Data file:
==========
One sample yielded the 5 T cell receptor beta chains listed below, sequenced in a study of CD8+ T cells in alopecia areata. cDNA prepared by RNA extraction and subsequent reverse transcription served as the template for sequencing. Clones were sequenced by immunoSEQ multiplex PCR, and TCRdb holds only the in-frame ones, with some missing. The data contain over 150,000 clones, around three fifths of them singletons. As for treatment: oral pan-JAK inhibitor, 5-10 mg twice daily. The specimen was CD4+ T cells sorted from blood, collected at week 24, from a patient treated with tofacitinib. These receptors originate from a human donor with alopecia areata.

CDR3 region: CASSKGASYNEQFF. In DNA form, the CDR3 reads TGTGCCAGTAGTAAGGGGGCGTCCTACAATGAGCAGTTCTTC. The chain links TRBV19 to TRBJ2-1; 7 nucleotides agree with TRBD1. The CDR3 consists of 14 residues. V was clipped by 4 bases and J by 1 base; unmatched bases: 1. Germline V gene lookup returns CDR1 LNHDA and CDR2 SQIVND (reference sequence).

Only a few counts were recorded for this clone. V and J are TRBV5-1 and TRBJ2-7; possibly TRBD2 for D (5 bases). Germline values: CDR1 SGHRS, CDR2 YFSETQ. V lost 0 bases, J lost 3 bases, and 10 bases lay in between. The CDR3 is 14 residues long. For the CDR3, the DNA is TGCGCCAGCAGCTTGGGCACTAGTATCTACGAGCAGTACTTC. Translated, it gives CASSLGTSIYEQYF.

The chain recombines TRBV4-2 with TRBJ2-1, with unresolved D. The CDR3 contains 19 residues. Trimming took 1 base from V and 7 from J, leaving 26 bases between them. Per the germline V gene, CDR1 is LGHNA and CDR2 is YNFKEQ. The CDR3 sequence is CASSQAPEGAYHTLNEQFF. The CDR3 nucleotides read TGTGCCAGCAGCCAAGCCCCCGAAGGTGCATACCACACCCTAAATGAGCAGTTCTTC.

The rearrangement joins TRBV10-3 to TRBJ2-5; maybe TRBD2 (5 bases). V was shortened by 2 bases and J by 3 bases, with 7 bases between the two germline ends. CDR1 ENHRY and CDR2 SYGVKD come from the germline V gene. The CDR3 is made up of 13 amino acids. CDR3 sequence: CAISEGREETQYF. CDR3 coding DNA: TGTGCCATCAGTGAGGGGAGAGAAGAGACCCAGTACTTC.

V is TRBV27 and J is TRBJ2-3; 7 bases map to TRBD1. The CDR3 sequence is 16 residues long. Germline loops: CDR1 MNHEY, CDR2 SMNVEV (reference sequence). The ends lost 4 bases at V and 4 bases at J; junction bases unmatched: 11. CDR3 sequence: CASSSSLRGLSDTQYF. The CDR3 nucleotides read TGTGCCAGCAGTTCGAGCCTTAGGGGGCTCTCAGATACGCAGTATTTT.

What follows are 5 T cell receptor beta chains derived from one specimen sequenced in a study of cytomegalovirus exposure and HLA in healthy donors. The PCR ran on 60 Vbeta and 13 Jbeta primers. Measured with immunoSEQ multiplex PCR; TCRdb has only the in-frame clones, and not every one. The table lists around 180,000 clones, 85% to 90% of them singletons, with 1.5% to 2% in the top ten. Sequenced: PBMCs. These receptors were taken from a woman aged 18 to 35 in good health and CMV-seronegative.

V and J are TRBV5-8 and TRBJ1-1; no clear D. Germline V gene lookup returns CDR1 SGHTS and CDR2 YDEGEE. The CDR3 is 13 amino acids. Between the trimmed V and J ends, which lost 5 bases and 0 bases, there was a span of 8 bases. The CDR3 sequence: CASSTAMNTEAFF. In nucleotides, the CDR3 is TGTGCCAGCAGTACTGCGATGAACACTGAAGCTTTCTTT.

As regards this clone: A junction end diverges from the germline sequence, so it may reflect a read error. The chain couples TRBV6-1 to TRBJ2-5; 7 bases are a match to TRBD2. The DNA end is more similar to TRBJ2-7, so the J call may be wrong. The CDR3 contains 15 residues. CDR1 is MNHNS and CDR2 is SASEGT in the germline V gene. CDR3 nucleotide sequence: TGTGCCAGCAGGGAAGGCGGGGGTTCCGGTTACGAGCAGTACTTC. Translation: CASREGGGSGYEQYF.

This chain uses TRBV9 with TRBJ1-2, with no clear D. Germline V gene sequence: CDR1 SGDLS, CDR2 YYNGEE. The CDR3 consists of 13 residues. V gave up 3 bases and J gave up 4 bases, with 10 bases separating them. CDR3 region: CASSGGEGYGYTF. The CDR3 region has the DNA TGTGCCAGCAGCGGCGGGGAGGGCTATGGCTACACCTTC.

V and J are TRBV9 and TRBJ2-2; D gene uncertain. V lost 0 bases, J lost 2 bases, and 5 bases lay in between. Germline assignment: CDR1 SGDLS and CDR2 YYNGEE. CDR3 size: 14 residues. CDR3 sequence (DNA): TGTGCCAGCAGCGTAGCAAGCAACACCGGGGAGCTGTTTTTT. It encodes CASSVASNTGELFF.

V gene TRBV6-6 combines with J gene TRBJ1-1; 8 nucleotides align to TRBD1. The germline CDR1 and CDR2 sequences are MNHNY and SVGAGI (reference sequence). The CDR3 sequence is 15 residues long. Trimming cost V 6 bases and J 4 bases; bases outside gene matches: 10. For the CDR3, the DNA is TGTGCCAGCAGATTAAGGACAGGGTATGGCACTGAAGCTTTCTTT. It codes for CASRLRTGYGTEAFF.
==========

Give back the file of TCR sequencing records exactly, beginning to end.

One sample yielded the 5 T cell receptor beta chains listed below, sequenced in a study of CD8+ T cells in alopecia areata. cDNA prepared by RNA extraction and subsequent reverse transcription served as the template for sequencing. Clones were sequenced by immunoSEQ multiplex PCR, and TCRdb holds only the in-frame ones, with some missing. The data contain over 150,000 clones, around three fifths of them singletons. As for treatment: oral pan-JAK inhibitor, 5-10 mg twice daily. The specimen was CD4+ T cells sorted from blood, collected at week 24, from a patient treated with tofacitinib. These receptors originate from a human donor with alopecia areata.

CDR3 region: CASSKGASYNEQFF. In DNA form, the CDR3 reads TGTGCCAGTAGTAAGGGGGCGTCCTACAATGAGCAGTTCTTC. The chain links TRBV19 to TRBJ2-1; 7 nucleotides agree with TRBD1. The CDR3 consists of 14 residues. V was clipped by 4 bases and J by 1 base; unmatched bases: 1. Germline V gene lookup returns CDR1 LNHDA and CDR2 SQIVND (reference sequence).

Only a few counts were recorded for this clone. V and J are TRBV5-1 and TRBJ2-7; possibly TRBD2 for D (5 bases). Germline values: CDR1 SGHRS, CDR2 YFSETQ. V lost 0 bases, J lost 3 bases, and 10 bases lay in between. The CDR3 is 14 residues long. For the CDR3, the DNA is TGCGCCAGCAGCTTGGGCACTAGTATCTACGAGCAGTACTTC. Translated, it gives CASSLGTSIYEQYF.

The chain recombines TRBV4-2 with TRBJ2-1, with unresolved D. The CDR3 contains 19 residues. Trimming took 1 base from V and 7 from J, leaving 26 bases between them. Per the germline V gene, CDR1 is LGHNA and CDR2 is YNFKEQ. The CDR3 sequence is CASSQAPEGAYHTLNEQFF. The CDR3 nucleotides read TGTGCCAGCAGCCAAGCCCCCGAAGGTGCATACCACACCCTAAATGAGCAGTTCTTC.

The rearrangement joins TRBV10-3 to TRBJ2-5; maybe TRBD2 (5 bases). V was shortened by 2 bases and J by 3 bases, with 7 bases between the two germline ends. CDR1 ENHRY and CDR2 SYGVKD come from the germline V gene. The CDR3 is made up of 13 amino acids. CDR3 sequence: CAISEGREETQYF. CDR3 coding DNA: TGTGCCATCAGTGAGGGGAGAGAAGAGACCCAGTACTTC.

V is TRBV27 and J is TRBJ2-3; 7 bases map to TRBD1. The CDR3 sequence is 16 residues long. Germline loops: CDR1 MNHEY, CDR2 SMNVEV (reference sequence). The ends lost 4 bases at V and 4 bases at J; junction bases unmatched: 11. CDR3 sequence: CASSSSLRGLSDTQYF. The CDR3 nucleotides read TGTGCCAGCAGTTCGAGCCTTAGGGGGCTCTCAGATACGCAGTATTTT.

What follows are 5 T cell receptor beta chains derived from one specimen sequenced in a study of cytomegalovirus exposure and HLA in healthy donors. The PCR ran on 60 Vbeta and 13 Jbeta primers. Measured with immunoSEQ multiplex PCR; TCRdb has only the in-frame clones, and not every one. The table lists around 180,000 clones, 85% to 90% of them singletons, with 1.5% to 2% in the top ten. Sequenced: PBMCs. These receptors were taken from a woman aged 18 to 35 in good health and CMV-seronegative.

V and J are TRBV5-8 and TRBJ1-1; no clear D. Germline V gene lookup returns CDR1 SGHTS and CDR2 YDEGEE. The CDR3 is 13 amino acids. Between the trimmed V and J ends, which lost 5 bases and 0 bases, there was a span of 8 bases. The CDR3 sequence: CASSTAMNTEAFF. In nucleotides, the CDR3 is TGTGCCAGCAGTACTGCGATGAACACTGAAGCTTTCTTT.

As regards this clone: A junction end diverges from the germline sequence, so it may reflect a read error. The chain couples TRBV6-1 to TRBJ2-5; 7 bases are a match to TRBD2. The DNA end is more similar to TRBJ2-7, so the J call may be wrong. The CDR3 contains 15 residues. CDR1 is MNHNS and CDR2 is SASEGT in the germline V gene. CDR3 nucleotide sequence: TGTGCCAGCAGGGAAGGCGGGGGTTCCGGTTACGAGCAGTACTTC. Translation: CASREGGGSGYEQYF.

This chain uses TRBV9 with TRBJ1-2, with no clear D. Germline V gene sequence: CDR1 SGDLS, CDR2 YYNGEE. The CDR3 consists of 13 residues. V gave up 3 bases and J gave up 4 bases, with 10 bases separating them. CDR3 region: CASSGGEGYGYTF. The CDR3 region has the DNA TGTGCCAGCAGCGGCGGGGAGGGCTATGGCTACACCTTC.

V and J are TRBV9 and TRBJ2-2; D gene uncertain. V lost 0 bases, J lost 2 bases, and 5 bases lay in between. Germline assignment: CDR1 SGDLS and CDR2 YYNGEE. CDR3 size: 14 residues. CDR3 sequence (DNA): TGTGCCAGCAGCGTAGCAAGCAACACCGGGGAGCTGTTTTTT. It encodes CASSVASNTGELFF.

V gene TRBV6-6 combines with J gene TRBJ1-1; 8 nucleotides align to TRBD1. The germline CDR1 and CDR2 sequences are MNHNY and SVGAGI (reference sequence). The CDR3 sequence is 15 residues long. Trimming cost V 6 bases and J 4 bases; bases outside gene matches: 10. For the CDR3, the DNA is TGTGCCAGCAGATTAAGGACAGGGTATGGCACTGAAGCTTTCTTT. It codes for CASRLRTGYGTEAFF.